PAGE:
This photo essay tells a story about the firefighters of New Orleans and its surrounding communities. Firefighters give more than they receive and they are happy to do it. Those that live in southern Louisiana gave more than they wanted and had the rest taken from them by Hurricane Katrina and the subsequent exodus and fallout. Still these civil servants are there working, giving and striving to rebuild while still protecting what they have.
This project is about the people of the fire service, not the destruction or the sadness, but the resilience and the love for the life they lead. There is a brotherhood that is inherent in the fire service. These men live together 24 hours at a time every 3 days. The people they work with become their family and their community becomes their extended family. When a fire company loses a building they are trying to save or are unable to save a life they take it very hard. A bad day at work for firefighter doesn’t go away once they get home, it can stick with them for life. When a fire department loses its community they have to be overwhelmed. How can they protect the their people and their homes when there are no facilities, equipment or able bodies to make that protection possible? This community found a way.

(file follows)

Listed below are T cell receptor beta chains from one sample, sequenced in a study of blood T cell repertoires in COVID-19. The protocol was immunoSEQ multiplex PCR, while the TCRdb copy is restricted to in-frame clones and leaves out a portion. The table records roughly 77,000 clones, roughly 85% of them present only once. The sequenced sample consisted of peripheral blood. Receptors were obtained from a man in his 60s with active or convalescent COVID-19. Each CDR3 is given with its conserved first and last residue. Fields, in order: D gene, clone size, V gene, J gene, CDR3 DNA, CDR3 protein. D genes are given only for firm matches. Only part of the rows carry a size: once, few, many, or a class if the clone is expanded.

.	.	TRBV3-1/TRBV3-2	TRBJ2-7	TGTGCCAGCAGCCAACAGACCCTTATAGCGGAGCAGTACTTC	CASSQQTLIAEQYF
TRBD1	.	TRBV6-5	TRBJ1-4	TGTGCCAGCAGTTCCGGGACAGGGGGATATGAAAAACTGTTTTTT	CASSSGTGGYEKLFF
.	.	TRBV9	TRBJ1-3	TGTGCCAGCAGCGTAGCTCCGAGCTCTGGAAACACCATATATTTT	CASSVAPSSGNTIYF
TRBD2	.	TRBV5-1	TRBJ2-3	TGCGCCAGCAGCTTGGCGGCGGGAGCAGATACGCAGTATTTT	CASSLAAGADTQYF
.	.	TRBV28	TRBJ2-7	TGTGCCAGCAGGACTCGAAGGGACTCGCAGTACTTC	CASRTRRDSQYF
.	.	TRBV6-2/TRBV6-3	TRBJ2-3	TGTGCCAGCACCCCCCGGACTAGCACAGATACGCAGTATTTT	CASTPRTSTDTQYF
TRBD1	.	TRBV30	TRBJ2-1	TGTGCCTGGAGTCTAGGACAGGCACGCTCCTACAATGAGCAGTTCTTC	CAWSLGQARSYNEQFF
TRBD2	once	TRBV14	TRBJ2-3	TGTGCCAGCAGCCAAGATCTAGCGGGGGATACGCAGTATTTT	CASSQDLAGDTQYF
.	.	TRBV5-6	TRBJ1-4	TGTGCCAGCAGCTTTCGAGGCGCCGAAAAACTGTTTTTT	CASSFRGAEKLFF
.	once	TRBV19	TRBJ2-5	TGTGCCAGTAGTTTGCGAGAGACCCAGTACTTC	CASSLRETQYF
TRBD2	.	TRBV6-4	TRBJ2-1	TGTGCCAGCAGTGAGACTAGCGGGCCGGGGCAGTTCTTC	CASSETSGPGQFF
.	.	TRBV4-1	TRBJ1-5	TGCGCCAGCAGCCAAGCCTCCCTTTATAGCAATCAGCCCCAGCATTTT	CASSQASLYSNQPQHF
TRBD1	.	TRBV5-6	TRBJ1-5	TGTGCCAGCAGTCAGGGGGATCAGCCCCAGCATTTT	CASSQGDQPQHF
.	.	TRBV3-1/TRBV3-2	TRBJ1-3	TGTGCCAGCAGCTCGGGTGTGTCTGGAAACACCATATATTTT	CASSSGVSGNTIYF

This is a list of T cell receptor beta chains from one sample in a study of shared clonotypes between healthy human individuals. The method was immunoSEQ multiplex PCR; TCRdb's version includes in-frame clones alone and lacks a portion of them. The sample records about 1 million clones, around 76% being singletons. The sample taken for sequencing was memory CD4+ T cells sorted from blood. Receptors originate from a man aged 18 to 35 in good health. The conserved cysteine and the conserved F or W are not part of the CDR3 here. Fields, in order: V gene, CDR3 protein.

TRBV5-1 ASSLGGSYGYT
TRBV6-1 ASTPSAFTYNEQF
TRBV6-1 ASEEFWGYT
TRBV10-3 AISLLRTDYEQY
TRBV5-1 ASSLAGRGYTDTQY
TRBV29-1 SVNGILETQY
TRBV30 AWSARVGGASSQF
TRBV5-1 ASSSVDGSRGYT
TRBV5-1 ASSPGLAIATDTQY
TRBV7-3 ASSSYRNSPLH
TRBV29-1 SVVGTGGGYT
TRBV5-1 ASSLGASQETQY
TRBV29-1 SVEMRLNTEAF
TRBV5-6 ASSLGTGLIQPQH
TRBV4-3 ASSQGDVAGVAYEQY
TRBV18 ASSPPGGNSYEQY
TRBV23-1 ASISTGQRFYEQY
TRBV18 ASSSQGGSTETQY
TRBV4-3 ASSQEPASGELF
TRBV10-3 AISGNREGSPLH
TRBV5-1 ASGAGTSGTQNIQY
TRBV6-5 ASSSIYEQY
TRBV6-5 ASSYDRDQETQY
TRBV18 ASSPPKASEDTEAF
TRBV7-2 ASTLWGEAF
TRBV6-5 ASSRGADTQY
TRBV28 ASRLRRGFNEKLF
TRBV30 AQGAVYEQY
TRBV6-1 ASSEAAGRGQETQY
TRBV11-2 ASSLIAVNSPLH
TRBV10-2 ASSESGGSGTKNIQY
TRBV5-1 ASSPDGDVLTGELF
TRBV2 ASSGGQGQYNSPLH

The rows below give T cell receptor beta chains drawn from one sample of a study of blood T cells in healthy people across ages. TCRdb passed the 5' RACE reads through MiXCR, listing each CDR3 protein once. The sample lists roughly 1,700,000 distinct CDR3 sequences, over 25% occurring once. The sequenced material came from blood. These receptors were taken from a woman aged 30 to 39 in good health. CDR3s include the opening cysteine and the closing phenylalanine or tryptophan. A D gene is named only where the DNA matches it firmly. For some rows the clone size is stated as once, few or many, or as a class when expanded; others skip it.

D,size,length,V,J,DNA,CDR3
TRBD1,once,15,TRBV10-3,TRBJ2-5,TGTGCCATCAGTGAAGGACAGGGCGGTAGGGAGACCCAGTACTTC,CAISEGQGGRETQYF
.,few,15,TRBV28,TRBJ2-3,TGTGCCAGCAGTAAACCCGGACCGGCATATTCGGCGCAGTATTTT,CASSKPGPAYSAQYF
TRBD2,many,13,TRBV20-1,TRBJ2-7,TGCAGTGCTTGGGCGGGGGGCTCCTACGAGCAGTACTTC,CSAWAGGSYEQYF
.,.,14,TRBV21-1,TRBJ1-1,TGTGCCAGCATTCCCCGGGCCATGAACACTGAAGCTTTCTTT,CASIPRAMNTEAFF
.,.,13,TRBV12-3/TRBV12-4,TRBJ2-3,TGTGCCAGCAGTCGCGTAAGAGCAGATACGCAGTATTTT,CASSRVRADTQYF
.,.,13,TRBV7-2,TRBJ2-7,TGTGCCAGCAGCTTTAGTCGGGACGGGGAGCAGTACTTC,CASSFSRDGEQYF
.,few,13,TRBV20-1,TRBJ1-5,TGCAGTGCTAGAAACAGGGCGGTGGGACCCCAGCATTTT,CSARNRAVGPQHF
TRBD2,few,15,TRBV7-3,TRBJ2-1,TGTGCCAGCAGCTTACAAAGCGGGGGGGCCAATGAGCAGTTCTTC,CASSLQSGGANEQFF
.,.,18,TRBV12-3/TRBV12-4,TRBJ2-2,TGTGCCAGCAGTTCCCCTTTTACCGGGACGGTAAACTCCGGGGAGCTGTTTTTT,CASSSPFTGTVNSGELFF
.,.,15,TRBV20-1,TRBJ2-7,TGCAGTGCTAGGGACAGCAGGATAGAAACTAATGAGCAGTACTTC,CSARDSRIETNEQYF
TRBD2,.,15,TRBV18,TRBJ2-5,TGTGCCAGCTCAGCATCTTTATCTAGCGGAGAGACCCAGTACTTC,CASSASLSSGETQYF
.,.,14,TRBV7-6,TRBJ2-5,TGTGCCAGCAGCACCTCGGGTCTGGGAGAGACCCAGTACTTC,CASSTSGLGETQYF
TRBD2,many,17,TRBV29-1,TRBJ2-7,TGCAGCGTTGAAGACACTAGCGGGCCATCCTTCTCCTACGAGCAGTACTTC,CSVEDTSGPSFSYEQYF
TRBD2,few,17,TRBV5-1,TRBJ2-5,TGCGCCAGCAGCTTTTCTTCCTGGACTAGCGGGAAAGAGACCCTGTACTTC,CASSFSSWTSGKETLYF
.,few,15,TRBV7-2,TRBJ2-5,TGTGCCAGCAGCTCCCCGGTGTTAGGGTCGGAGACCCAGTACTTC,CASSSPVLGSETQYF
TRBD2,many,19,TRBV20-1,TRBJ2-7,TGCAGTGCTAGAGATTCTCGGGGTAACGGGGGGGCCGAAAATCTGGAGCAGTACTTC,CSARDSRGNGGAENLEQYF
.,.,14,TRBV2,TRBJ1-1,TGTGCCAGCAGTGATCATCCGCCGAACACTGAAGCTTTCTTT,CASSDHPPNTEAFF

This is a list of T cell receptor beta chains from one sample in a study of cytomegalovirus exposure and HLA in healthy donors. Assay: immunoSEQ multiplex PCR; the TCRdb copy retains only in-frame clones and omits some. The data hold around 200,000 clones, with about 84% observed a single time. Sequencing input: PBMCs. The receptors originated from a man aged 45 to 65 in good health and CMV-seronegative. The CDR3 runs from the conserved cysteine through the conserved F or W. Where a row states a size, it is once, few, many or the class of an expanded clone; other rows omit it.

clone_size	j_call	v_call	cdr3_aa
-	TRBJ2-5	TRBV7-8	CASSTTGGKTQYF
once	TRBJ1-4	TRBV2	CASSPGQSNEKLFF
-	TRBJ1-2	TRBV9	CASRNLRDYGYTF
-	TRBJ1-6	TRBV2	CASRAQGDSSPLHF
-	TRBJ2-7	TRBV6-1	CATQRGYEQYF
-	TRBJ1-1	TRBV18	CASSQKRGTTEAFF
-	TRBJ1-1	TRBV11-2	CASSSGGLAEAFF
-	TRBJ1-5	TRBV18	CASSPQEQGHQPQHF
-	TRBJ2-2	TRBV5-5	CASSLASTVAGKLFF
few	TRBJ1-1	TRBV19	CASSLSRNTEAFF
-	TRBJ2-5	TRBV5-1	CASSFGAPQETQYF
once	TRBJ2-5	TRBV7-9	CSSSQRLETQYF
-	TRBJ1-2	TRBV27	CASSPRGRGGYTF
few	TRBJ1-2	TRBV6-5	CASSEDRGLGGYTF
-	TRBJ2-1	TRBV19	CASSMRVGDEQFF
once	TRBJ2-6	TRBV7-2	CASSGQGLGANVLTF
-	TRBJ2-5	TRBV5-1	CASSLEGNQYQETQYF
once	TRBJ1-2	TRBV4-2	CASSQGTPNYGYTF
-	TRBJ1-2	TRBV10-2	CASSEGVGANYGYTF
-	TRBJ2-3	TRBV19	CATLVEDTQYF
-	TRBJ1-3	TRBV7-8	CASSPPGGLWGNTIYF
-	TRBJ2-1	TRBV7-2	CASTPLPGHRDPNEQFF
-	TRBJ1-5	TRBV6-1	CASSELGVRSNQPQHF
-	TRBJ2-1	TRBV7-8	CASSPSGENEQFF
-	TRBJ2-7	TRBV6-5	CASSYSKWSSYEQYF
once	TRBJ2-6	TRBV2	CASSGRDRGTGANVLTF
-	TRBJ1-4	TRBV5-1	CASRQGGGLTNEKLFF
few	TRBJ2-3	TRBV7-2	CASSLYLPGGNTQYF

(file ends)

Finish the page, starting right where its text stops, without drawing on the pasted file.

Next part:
The firefighters of Southern Louisiana made do with what they had. They saved the lives they could and honored those they could not. They salvaged the homes and buildings that were salvageable and rebuilt the rest. Some stations are still working out of temporary trailer homes. Brand new equipment sits outside while it waits for the new facilities to be built. Destroyed and abandoned stations still exist and wait to be torn down while the priority lies in building new ones. These ghostly reminders can be seen everywhere in the form of homes, commercial buildings, and fire stations.
While the landscape has changed the people have not. These firefighters are happy to be where they are. They are more than happy to take in a stranger and show him their community, feed him and joke around all day until they are called to duty, then it’s all business until the job is done, and then it’s back to life as usual. A kinder, braver, more generous group of people could not be found anywhere on this planet. They have faced the unimaginable and they came out of it just fine.
It’s sad to see New Orleans in the state of disrepair it is in. It’s encouraging to see New Orleans in the state of repair that it is in. The people of this city are like no other culture. They are proud and humble, funny and sad, they will not forget who they are and they will not leave the place that makes them who they are. These people are strong and determined and they will bring their city back to its former glory. The firefighters of this city are no different.
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